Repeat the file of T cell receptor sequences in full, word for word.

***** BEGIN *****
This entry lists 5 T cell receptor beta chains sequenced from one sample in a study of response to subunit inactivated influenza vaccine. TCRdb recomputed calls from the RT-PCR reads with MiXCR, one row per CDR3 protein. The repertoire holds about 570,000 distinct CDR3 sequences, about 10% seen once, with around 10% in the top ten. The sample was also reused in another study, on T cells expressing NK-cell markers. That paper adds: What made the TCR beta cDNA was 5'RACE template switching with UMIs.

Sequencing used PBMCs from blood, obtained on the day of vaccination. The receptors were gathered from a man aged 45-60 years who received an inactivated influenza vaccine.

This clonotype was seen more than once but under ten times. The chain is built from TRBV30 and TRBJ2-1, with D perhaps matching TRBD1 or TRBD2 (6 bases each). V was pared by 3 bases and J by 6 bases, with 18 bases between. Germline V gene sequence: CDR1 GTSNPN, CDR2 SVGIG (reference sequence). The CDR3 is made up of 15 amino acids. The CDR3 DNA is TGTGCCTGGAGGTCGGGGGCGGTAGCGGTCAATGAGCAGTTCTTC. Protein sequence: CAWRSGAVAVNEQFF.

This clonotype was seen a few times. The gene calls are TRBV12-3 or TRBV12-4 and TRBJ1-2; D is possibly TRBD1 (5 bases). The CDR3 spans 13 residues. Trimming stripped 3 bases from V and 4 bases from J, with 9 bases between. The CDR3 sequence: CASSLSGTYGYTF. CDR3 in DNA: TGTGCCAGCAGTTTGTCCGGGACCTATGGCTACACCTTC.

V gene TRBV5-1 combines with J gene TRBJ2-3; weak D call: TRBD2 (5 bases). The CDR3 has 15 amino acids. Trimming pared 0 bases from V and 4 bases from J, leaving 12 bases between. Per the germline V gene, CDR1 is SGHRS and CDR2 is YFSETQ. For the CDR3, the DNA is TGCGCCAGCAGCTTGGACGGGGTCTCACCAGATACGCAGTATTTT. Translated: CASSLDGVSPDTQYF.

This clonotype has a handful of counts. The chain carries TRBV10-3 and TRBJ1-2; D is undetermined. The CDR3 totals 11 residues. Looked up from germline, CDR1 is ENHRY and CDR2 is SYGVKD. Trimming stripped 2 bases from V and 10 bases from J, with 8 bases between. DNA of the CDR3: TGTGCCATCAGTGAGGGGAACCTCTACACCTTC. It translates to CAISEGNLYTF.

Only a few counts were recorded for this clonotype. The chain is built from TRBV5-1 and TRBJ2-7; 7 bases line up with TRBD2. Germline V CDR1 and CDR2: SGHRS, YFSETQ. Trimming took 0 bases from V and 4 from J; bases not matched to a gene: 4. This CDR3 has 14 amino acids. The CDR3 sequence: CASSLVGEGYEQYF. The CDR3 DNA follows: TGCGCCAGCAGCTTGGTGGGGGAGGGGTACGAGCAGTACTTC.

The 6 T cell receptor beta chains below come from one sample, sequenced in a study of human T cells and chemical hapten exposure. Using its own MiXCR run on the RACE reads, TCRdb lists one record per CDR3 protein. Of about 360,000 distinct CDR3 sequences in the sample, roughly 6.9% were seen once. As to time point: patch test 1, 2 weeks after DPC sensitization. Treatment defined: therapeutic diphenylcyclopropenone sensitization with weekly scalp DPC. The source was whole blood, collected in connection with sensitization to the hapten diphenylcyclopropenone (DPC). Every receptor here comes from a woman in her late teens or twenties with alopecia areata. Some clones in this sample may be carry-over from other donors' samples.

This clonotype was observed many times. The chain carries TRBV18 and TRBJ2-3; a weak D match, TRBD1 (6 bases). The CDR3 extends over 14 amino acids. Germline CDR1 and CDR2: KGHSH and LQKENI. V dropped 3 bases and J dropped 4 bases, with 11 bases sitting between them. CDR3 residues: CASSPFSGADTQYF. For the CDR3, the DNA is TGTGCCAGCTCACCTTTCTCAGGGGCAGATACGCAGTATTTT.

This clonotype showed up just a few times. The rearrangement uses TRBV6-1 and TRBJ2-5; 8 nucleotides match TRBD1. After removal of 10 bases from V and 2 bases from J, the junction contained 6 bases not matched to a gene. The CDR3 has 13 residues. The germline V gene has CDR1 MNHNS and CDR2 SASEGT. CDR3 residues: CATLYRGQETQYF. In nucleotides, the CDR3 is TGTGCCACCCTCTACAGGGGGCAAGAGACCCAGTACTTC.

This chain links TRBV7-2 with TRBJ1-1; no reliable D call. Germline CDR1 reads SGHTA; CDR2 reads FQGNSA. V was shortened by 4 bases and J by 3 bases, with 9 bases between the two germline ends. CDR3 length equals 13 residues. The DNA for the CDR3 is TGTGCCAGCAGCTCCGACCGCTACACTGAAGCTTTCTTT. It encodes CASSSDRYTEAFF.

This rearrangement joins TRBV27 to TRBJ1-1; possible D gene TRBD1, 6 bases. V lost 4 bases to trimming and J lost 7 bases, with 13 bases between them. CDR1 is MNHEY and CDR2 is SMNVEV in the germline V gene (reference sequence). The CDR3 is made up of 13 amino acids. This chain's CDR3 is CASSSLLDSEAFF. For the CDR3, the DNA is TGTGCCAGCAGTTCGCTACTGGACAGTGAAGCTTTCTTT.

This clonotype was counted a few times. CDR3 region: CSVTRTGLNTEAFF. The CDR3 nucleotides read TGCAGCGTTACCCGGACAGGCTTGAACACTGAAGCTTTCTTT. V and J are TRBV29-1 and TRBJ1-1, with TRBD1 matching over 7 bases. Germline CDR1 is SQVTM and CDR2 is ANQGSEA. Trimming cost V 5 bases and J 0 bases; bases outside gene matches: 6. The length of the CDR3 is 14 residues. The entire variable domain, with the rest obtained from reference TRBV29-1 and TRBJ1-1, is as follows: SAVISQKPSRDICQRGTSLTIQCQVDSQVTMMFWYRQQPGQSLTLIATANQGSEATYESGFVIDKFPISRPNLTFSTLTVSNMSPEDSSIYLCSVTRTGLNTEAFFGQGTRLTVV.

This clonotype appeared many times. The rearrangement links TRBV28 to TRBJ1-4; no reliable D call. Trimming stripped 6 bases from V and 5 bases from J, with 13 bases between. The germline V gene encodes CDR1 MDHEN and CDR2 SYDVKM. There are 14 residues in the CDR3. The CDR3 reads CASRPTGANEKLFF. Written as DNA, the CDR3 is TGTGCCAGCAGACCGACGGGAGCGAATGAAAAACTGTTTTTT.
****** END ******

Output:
This entry lists 5 T cell receptor beta chains sequenced from one sample in a study of response to subunit inactivated influenza vaccine. TCRdb recomputed calls from the RT-PCR reads with MiXCR, one row per CDR3 protein. The repertoire holds about 570,000 distinct CDR3 sequences, about 10% seen once, with around 10% in the top ten. The sample was also reused in another study, on T cells expressing NK-cell markers. That paper adds: What made the TCR beta cDNA was 5'RACE template switching with UMIs.

Sequencing used PBMCs from blood, obtained on the day of vaccination. The receptors were gathered from a man aged 45-60 years who received an inactivated influenza vaccine.

This clonotype was seen more than once but under ten times. The chain is built from TRBV30 and TRBJ2-1, with D perhaps matching TRBD1 or TRBD2 (6 bases each). V was pared by 3 bases and J by 6 bases, with 18 bases between. Germline V gene sequence: CDR1 GTSNPN, CDR2 SVGIG (reference sequence). The CDR3 is made up of 15 amino acids. The CDR3 DNA is TGTGCCTGGAGGTCGGGGGCGGTAGCGGTCAATGAGCAGTTCTTC. Protein sequence: CAWRSGAVAVNEQFF.

This clonotype was seen a few times. The gene calls are TRBV12-3 or TRBV12-4 and TRBJ1-2; D is possibly TRBD1 (5 bases). The CDR3 spans 13 residues. Trimming stripped 3 bases from V and 4 bases from J, with 9 bases between. The CDR3 sequence: CASSLSGTYGYTF. CDR3 in DNA: TGTGCCAGCAGTTTGTCCGGGACCTATGGCTACACCTTC.

V gene TRBV5-1 combines with J gene TRBJ2-3; weak D call: TRBD2 (5 bases). The CDR3 has 15 amino acids. Trimming pared 0 bases from V and 4 bases from J, leaving 12 bases between. Per the germline V gene, CDR1 is SGHRS and CDR2 is YFSETQ. For the CDR3, the DNA is TGCGCCAGCAGCTTGGACGGGGTCTCACCAGATACGCAGTATTTT. Translated: CASSLDGVSPDTQYF.

This clonotype has a handful of counts. The chain carries TRBV10-3 and TRBJ1-2; D is undetermined. The CDR3 totals 11 residues. Looked up from germline, CDR1 is ENHRY and CDR2 is SYGVKD. Trimming stripped 2 bases from V and 10 bases from J, with 8 bases between. DNA of the CDR3: TGTGCCATCAGTGAGGGGAACCTCTACACCTTC. It translates to CAISEGNLYTF.

Only a few counts were recorded for this clonotype. The chain is built from TRBV5-1 and TRBJ2-7; 7 bases line up with TRBD2. Germline V CDR1 and CDR2: SGHRS, YFSETQ. Trimming took 0 bases from V and 4 from J; bases not matched to a gene: 4. This CDR3 has 14 amino acids. The CDR3 sequence: CASSLVGEGYEQYF. The CDR3 DNA follows: TGCGCCAGCAGCTTGGTGGGGGAGGGGTACGAGCAGTACTTC.

The 6 T cell receptor beta chains below come from one sample, sequenced in a study of human T cells and chemical hapten exposure. Using its own MiXCR run on the RACE reads, TCRdb lists one record per CDR3 protein. Of about 360,000 distinct CDR3 sequences in the sample, roughly 6.9% were seen once. As to time point: patch test 1, 2 weeks after DPC sensitization. Treatment defined: therapeutic diphenylcyclopropenone sensitization with weekly scalp DPC. The source was whole blood, collected in connection with sensitization to the hapten diphenylcyclopropenone (DPC). Every receptor here comes from a woman in her late teens or twenties with alopecia areata. Some clones in this sample may be carry-over from other donors' samples.

This clonotype was observed many times. The chain carries TRBV18 and TRBJ2-3; a weak D match, TRBD1 (6 bases). The CDR3 extends over 14 amino acids. Germline CDR1 and CDR2: KGHSH and LQKENI. V dropped 3 bases and J dropped 4 bases, with 11 bases sitting between them. CDR3 residues: CASSPFSGADTQYF. For the CDR3, the DNA is TGTGCCAGCTCACCTTTCTCAGGGGCAGATACGCAGTATTTT.

This clonotype showed up just a few times. The rearrangement uses TRBV6-1 and TRBJ2-5; 8 nucleotides match TRBD1. After removal of 10 bases from V and 2 bases from J, the junction contained 6 bases not matched to a gene. The CDR3 has 13 residues. The germline V gene has CDR1 MNHNS and CDR2 SASEGT. CDR3 residues: CATLYRGQETQYF. In nucleotides, the CDR3 is TGTGCCACCCTCTACAGGGGGCAAGAGACCCAGTACTTC.

This chain links TRBV7-2 with TRBJ1-1; no reliable D call. Germline CDR1 reads SGHTA; CDR2 reads FQGNSA. V was shortened by 4 bases and J by 3 bases, with 9 bases between the two germline ends. CDR3 length equals 13 residues. The DNA for the CDR3 is TGTGCCAGCAGCTCCGACCGCTACACTGAAGCTTTCTTT. It encodes CASSSDRYTEAFF.

This rearrangement joins TRBV27 to TRBJ1-1; possible D gene TRBD1, 6 bases. V lost 4 bases to trimming and J lost 7 bases, with 13 bases between them. CDR1 is MNHEY and CDR2 is SMNVEV in the germline V gene (reference sequence). The CDR3 is made up of 13 amino acids. This chain's CDR3 is CASSSLLDSEAFF. For the CDR3, the DNA is TGTGCCAGCAGTTCGCTACTGGACAGTGAAGCTTTCTTT.

This clonotype was counted a few times. CDR3 region: CSVTRTGLNTEAFF. The CDR3 nucleotides read TGCAGCGTTACCCGGACAGGCTTGAACACTGAAGCTTTCTTT. V and J are TRBV29-1 and TRBJ1-1, with TRBD1 matching over 7 bases. Germline CDR1 is SQVTM and CDR2 is ANQGSEA. Trimming cost V 5 bases and J 0 bases; bases outside gene matches: 6. The length of the CDR3 is 14 residues. The entire variable domain, with the rest obtained from reference TRBV29-1 and TRBJ1-1, is as follows: SAVISQKPSRDICQRGTSLTIQCQVDSQVTMMFWYRQQPGQSLTLIATANQGSEATYESGFVIDKFPISRPNLTFSTLTVSNMSPEDSSIYLCSVTRTGLNTEAFFGQGTRLTVV.

This clonotype appeared many times. The rearrangement links TRBV28 to TRBJ1-4; no reliable D call. Trimming stripped 6 bases from V and 5 bases from J, with 13 bases between. The germline V gene encodes CDR1 MDHEN and CDR2 SYDVKM. There are 14 residues in the CDR3. The CDR3 reads CASRPTGANEKLFF. Written as DNA, the CDR3 is TGTGCCAGCAGACCGACGGGAGCGAATGAAAAACTGTTTTTT.